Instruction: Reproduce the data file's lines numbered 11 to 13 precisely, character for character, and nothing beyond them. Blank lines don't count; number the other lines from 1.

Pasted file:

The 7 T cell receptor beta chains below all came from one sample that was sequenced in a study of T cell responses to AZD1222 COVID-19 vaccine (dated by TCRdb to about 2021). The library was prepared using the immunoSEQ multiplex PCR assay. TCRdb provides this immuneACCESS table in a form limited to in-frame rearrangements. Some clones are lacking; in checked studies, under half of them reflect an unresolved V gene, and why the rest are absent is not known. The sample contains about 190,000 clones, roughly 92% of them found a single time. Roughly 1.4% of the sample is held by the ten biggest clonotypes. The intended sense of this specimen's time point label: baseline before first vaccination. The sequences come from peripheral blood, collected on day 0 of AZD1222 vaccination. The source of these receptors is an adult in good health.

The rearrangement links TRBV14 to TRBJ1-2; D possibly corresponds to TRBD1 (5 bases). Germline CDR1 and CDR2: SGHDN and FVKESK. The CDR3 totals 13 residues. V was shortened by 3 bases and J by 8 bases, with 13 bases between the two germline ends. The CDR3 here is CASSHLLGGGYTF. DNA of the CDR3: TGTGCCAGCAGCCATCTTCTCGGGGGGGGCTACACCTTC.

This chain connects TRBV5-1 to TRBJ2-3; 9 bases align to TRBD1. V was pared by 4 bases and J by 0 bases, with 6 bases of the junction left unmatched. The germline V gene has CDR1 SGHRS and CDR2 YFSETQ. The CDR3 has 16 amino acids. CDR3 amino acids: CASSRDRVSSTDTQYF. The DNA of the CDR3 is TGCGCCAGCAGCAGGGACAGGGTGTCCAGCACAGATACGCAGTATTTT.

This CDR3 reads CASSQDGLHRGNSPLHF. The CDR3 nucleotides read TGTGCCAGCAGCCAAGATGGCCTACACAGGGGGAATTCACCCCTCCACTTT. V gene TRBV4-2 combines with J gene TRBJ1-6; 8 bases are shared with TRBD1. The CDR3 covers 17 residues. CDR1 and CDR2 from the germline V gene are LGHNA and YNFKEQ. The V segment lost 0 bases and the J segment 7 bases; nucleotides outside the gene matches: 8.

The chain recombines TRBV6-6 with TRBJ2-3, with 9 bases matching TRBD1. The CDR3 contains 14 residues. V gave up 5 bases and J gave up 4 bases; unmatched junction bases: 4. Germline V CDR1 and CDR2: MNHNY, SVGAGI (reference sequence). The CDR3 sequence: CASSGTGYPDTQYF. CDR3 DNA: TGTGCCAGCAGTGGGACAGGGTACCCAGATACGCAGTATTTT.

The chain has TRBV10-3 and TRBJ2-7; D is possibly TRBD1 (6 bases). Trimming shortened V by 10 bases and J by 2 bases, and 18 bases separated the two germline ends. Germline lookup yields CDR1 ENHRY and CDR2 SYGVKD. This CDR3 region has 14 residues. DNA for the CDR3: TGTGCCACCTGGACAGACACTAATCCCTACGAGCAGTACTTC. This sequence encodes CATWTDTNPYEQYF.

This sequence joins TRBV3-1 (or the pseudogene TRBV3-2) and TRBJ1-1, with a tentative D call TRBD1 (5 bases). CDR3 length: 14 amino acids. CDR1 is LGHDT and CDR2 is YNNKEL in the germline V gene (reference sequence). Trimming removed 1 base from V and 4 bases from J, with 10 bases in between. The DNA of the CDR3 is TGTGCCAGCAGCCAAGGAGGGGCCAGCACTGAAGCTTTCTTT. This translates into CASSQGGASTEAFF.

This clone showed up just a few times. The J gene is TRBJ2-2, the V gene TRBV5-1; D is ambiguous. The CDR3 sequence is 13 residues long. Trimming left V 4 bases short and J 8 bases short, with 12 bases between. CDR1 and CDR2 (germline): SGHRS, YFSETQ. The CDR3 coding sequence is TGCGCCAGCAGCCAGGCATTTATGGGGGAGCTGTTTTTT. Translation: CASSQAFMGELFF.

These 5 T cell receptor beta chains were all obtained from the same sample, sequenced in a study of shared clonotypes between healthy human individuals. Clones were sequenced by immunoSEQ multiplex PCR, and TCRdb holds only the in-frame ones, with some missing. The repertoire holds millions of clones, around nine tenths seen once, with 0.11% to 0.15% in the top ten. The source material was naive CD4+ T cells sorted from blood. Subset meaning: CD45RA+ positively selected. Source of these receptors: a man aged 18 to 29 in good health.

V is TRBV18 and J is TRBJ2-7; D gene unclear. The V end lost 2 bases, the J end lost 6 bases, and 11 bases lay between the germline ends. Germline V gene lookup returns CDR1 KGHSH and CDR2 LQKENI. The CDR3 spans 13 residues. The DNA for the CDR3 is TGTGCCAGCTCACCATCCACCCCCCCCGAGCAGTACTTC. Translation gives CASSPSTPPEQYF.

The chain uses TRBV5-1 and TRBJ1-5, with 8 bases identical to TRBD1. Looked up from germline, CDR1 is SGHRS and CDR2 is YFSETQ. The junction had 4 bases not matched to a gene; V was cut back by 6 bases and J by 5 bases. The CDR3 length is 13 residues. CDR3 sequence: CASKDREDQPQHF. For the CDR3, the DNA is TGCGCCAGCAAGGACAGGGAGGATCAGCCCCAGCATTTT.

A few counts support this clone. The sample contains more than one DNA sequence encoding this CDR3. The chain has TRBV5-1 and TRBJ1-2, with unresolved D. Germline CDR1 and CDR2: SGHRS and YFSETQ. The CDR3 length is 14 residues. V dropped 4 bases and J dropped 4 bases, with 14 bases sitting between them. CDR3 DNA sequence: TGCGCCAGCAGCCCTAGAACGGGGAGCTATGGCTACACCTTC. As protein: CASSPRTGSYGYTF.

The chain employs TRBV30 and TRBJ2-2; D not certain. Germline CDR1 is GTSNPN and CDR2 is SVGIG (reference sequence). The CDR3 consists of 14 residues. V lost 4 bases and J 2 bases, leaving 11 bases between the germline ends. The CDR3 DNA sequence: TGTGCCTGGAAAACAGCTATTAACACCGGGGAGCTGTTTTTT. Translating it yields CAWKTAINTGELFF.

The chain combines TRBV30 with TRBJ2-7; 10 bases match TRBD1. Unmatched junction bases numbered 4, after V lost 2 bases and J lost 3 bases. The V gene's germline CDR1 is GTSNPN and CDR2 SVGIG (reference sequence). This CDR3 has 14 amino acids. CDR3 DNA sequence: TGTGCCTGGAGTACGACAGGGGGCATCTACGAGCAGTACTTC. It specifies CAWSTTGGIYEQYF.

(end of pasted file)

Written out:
The chain uses TRBV5-1 and TRBJ1-5, with 8 bases identical to TRBD1. Looked up from germline, CDR1 is SGHRS and CDR2 is YFSETQ. The junction had 4 bases not matched to a gene; V was cut back by 6 bases and J by 5 bases. The CDR3 length is 13 residues. CDR3 sequence: CASKDREDQPQHF. For the CDR3, the DNA is TGCGCCAGCAAGGACAGGGAGGATCAGCCCCAGCATTTT.

A few counts support this clone. The sample contains more than one DNA sequence encoding this CDR3. The chain has TRBV5-1 and TRBJ1-2, with unresolved D. Germline CDR1 and CDR2: SGHRS and YFSETQ. The CDR3 length is 14 residues. V dropped 4 bases and J dropped 4 bases, with 14 bases sitting between them. CDR3 DNA sequence: TGCGCCAGCAGCCCTAGAACGGGGAGCTATGGCTACACCTTC. As protein: CASSPRTGSYGYTF.

The chain employs TRBV30 and TRBJ2-2; D not certain. Germline CDR1 is GTSNPN and CDR2 is SVGIG (reference sequence). The CDR3 consists of 14 residues. V lost 4 bases and J 2 bases, leaving 11 bases between the germline ends. The CDR3 DNA sequence: TGTGCCTGGAAAACAGCTATTAACACCGGGGAGCTGTTTTTT. Translating it yields CAWKTAINTGELFF.